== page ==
RadaR Festival 2023 – Day 2 – Review

I’ll readily admit I was goosed after yesterday but still managed to get my weary bones out of bed as there are bands I really want to see.

I am instantly entranced by Graywave as their emotive echoey vocals pour over their melancholic music. It’s brooding shoegazey post-rock and is taking me on a journey.  So enamoured I went straight to the merch desk and bought two albums.

Photo: Claire Alaxandra

Tiberius are excellent, nay tresmendous!  It is once again a fast and furious set although from my vantage point, or lack thereof, I am not able to see if any of their usual off-stage activities occur, I’ll assume they are as it is part of their routine.  They are touring in September so I’d highly recommend going to see them.

Photo: Charlie Bluck

Minor technical issues delay the start of Allt’s set but they make up for it with a brutal punishing performance as distinguished by Paralysed, a great example of their rap infused metal along with lots of filthy low riffs that I am enjoying more than I thought I would.  How low can they go? Pretty darn low!

Photo: Moshmallows

Over on the shed stage three piece Profiler are hitting hard and heavy yet the songs and melodies are still an important part of their music.  Whilst they are definitely a few keys higher than Allt the sound is crystal clear.

The sound can be so variable in the shed room from excellent to awful depending on where you stand, by this point I have found the best spots and it definitely helps my enjoyment of Profiler.

Photo: Eleanor Hazel

This is the fifth time I’ve seen Pupil Slicer… and I am still struggling with them.  As a friend says “they are a bit all over the place” but I guess that’s part of their appeal.  They definitely have their fans here and they are very vocal and those fans get to hear a couple of new songs.  There’s a circle pit in progress during some of their set so much jubilation is had.  Wounds Upon My Skin is, however, an absolute cracker.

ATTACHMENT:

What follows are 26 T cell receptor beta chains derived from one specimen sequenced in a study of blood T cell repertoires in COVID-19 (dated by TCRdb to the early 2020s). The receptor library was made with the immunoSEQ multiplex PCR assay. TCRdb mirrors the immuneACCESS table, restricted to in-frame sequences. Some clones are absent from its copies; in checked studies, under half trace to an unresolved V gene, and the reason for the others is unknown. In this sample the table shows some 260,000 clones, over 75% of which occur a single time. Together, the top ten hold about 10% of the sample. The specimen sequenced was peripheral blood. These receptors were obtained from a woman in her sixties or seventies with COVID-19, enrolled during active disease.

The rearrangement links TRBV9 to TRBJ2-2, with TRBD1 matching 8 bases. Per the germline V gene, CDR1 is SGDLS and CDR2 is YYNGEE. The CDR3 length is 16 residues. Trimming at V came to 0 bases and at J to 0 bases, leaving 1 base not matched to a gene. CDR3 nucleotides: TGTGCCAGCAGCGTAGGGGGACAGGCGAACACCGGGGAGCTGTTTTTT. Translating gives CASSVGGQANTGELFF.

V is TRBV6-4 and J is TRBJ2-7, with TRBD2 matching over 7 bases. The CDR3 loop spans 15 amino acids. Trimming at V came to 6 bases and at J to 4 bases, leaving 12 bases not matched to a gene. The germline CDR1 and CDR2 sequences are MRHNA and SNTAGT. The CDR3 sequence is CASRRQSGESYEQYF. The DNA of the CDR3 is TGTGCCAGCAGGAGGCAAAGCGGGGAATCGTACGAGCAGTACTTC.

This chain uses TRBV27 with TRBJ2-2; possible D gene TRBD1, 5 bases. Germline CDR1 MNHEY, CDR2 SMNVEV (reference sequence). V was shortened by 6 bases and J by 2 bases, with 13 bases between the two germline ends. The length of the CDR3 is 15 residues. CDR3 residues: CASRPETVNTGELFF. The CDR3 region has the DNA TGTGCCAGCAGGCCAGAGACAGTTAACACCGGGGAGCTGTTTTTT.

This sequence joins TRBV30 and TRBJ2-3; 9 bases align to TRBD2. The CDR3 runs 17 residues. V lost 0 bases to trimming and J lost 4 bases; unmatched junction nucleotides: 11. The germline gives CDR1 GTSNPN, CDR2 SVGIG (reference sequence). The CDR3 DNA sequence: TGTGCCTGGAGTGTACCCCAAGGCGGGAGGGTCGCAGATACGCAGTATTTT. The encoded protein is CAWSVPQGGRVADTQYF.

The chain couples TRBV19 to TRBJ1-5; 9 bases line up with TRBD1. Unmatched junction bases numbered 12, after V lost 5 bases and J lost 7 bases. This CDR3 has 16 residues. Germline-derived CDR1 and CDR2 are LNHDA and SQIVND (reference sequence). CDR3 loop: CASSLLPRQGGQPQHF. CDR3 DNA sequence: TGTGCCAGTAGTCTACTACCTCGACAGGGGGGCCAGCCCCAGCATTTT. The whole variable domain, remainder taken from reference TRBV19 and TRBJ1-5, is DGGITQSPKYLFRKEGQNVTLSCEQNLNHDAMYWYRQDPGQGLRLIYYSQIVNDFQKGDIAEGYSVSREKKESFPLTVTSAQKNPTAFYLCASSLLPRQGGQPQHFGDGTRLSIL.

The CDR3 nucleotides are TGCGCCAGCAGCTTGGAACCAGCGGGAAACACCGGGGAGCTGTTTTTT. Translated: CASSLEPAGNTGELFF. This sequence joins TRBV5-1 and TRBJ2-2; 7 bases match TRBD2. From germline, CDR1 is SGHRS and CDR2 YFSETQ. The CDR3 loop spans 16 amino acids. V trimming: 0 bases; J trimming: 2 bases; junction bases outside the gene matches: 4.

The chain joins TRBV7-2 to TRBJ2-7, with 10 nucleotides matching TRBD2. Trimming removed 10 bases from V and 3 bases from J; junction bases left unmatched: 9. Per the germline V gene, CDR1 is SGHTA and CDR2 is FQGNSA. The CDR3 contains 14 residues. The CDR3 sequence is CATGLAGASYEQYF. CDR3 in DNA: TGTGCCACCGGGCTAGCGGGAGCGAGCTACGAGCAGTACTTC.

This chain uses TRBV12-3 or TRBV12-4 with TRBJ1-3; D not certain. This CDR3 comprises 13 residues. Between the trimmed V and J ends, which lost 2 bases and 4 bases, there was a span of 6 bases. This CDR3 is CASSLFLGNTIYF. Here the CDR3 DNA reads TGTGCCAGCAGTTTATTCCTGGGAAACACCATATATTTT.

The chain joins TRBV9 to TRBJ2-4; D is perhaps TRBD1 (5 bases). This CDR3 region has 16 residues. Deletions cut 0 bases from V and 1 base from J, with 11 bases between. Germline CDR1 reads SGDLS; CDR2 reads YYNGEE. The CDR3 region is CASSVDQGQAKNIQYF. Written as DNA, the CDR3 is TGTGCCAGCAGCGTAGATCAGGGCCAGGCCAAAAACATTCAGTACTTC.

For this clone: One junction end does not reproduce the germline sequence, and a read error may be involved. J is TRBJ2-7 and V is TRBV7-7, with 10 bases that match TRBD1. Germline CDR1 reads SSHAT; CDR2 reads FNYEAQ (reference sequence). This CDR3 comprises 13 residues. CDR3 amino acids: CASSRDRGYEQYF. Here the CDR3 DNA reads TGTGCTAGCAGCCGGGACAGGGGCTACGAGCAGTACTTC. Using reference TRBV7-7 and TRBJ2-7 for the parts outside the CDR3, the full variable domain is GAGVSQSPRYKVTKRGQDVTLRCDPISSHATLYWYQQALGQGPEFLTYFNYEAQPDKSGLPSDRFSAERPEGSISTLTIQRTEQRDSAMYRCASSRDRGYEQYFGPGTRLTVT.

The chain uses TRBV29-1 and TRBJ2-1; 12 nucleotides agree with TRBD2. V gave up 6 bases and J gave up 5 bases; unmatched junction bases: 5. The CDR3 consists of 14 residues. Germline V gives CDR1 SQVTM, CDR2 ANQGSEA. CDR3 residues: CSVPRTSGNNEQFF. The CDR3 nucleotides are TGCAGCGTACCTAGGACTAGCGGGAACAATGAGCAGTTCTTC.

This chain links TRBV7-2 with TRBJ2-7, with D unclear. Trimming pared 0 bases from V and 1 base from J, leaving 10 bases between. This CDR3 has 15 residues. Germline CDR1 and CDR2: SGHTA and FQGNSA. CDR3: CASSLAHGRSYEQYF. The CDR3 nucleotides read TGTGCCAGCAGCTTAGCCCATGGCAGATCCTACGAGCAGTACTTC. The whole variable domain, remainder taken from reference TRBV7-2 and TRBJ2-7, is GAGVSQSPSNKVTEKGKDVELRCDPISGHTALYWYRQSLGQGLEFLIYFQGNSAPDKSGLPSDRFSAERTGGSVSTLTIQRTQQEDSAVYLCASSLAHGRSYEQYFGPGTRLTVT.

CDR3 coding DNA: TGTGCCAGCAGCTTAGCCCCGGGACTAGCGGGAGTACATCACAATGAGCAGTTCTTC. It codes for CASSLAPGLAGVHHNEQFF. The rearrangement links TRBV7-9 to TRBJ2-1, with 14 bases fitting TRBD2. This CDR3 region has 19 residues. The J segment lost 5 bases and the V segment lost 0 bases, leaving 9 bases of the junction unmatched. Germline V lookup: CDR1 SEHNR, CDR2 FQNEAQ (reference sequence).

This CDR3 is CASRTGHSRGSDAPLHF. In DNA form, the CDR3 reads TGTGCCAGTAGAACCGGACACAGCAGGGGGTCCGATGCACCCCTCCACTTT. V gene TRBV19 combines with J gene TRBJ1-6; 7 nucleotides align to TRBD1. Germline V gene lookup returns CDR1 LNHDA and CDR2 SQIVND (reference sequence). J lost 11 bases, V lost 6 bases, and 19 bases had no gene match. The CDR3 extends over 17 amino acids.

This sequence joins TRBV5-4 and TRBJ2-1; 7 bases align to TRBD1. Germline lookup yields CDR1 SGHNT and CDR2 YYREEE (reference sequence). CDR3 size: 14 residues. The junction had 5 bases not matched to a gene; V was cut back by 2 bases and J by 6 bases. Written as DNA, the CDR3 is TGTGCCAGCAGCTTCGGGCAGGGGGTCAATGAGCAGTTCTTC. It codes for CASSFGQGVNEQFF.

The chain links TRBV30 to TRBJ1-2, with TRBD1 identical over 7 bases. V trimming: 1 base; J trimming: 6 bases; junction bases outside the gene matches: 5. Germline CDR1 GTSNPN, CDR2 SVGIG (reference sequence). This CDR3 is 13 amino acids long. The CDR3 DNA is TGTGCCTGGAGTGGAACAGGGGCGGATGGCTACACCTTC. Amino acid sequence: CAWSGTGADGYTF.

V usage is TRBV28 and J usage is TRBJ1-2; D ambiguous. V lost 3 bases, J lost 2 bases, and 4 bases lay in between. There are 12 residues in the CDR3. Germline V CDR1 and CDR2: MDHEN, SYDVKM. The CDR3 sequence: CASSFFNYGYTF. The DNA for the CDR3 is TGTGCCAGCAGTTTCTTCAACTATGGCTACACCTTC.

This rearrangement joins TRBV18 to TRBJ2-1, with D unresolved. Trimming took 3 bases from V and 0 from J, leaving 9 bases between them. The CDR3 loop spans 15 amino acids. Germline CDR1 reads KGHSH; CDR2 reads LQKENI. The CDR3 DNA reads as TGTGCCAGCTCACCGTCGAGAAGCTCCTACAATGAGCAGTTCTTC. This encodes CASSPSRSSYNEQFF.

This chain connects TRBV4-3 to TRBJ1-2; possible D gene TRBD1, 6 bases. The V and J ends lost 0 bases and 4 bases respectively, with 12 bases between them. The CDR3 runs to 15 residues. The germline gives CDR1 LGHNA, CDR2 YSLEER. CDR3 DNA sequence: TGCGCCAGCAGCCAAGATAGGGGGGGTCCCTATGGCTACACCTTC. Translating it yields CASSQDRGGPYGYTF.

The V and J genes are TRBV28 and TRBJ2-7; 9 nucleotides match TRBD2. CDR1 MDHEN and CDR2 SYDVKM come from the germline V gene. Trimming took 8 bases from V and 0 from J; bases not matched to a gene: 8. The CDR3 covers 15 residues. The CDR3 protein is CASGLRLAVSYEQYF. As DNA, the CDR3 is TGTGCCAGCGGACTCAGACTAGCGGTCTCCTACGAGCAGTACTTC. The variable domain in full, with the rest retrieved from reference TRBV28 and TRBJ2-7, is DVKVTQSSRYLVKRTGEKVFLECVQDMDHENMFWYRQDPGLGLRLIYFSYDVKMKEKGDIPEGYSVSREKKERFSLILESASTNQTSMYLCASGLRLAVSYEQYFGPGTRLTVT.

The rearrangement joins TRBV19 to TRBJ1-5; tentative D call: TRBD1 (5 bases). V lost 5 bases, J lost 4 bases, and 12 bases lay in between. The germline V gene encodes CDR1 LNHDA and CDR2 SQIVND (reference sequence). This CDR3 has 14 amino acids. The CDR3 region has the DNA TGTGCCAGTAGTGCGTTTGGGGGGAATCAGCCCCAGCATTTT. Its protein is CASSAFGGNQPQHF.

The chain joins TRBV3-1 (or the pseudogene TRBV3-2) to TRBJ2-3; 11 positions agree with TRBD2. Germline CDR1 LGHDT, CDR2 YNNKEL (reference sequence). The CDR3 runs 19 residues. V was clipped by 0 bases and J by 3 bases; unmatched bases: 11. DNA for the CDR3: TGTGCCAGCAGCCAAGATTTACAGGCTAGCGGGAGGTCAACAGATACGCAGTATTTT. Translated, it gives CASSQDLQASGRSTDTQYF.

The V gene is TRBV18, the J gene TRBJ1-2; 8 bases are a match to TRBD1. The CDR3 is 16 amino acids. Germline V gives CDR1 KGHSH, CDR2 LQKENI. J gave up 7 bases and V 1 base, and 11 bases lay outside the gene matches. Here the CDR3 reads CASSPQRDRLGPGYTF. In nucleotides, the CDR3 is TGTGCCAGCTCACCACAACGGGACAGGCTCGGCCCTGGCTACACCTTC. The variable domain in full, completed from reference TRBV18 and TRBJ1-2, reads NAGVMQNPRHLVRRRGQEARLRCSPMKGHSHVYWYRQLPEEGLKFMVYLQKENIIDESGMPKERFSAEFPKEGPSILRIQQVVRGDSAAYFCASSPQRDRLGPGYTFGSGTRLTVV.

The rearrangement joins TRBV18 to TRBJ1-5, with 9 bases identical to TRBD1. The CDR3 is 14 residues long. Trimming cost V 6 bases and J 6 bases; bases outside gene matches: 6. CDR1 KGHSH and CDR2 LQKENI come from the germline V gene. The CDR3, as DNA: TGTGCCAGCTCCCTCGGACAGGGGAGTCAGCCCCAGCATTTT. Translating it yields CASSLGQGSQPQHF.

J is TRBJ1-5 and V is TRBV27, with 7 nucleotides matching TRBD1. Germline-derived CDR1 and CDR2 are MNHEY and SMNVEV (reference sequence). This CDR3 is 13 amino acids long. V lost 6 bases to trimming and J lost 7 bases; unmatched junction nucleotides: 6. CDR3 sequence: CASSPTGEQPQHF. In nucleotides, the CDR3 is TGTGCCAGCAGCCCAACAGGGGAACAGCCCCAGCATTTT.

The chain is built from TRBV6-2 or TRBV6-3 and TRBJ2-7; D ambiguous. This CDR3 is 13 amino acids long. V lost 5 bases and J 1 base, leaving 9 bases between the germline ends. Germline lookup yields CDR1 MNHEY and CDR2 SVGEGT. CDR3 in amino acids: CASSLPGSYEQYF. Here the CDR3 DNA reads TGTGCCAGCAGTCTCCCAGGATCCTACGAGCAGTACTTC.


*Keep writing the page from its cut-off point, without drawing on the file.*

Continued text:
Photo: Eleanor Hazel

Rolling into the shed room are Wheel with their heavier postrock and it would be fair to say the crowd was truly galvanised, they are like a heavier version of Porcupine Tree.  I manage to get a spot near the front – big mistake when the crowd start jumping and pushing so I head to safety with sadly no view.  When they played in Manchester last they were solemn and wearing cloaks with hoods; today, hoodless, they are happy and jovial.  Sadly, today is the last show with their bass player Aki ‘Conan’ Virta and as they end their set with Wheel the Wheel wheel will keep on turning… I’ll get my coat.

Photo: Martin Hindley

Thornhill are new to me and bloody hell they are exciting and energetic.  The singer Jacob Charlton has a powerful singing voice that doesn’t sound forced, his onstage presence is fluid, occasionally arrogant but that works in his favour, and he looks about 17!!  Thornhill’s music and their performance has a flow to it that many bands don’t have, it just seems so natural.  I’m blown away, can you tell? 

Whilst there were absolute scenes in the pit for much of their set, for Lilly At The Moon the crowd lost their collective shit.  Wow.  Just wow!

Photos: Rubén Navarro Martín (top and middle), Claire Alaxandra (bottom)

And now it’s my turn to lose my shit to Mr Purturbator’s dancey synth rock.   And my friend Jase is losing it even more. It’s like a metal rave – hypnotic and trancy as Mr P lays down synthwave groove after synthwave groove – some are cheesy, some are rocking, all are brilliant.  At one point my chest reverberates to the low bass synth, so low I can almost count the hertz cycles, an amazing aural assault on the ears.  By the middle of his set there is so much smoke on stage you can’t even see Mr P., but I don’t care this is amazeballs and I, along with most of the crowd, are having so much fun.

Photos: Rubén Navarro Martín (top), Claire Alaxandra (middle and bottom)

A friend of mine said “the person who set up Perturbator before Igorrr is a genius” and the explosively creative Igorrr are the final band of the day.  And what an interesting band they are live.  Their music combines hip hop, trip hop, metal, eastern music, opera, string quartet and prog, and at one point I hear a section of Würm by Yes.  It’s mad, it’s bonkers, it’s unpredictable, it’s genius.  It’s also hard work as this is not your standard prog-metal band and I have no idea which way they are going to turn next. Kudos to the organisers for being so adventurous with their bookings.


Paranoid Bulldozer Italiano
Spaghetti Forever
Hollow Tree
Nervous Waltz
Downgrade Desert
Camel Dancefloor
Polyphonic Rust
Overweight Poesy
Opus Brain

Himalaya Massive Ritual

Apopathodiaphulatophobie / Robert
Very Noise

Photos: Aneta Robak (top two), Claire Alaxandra (bottom two)

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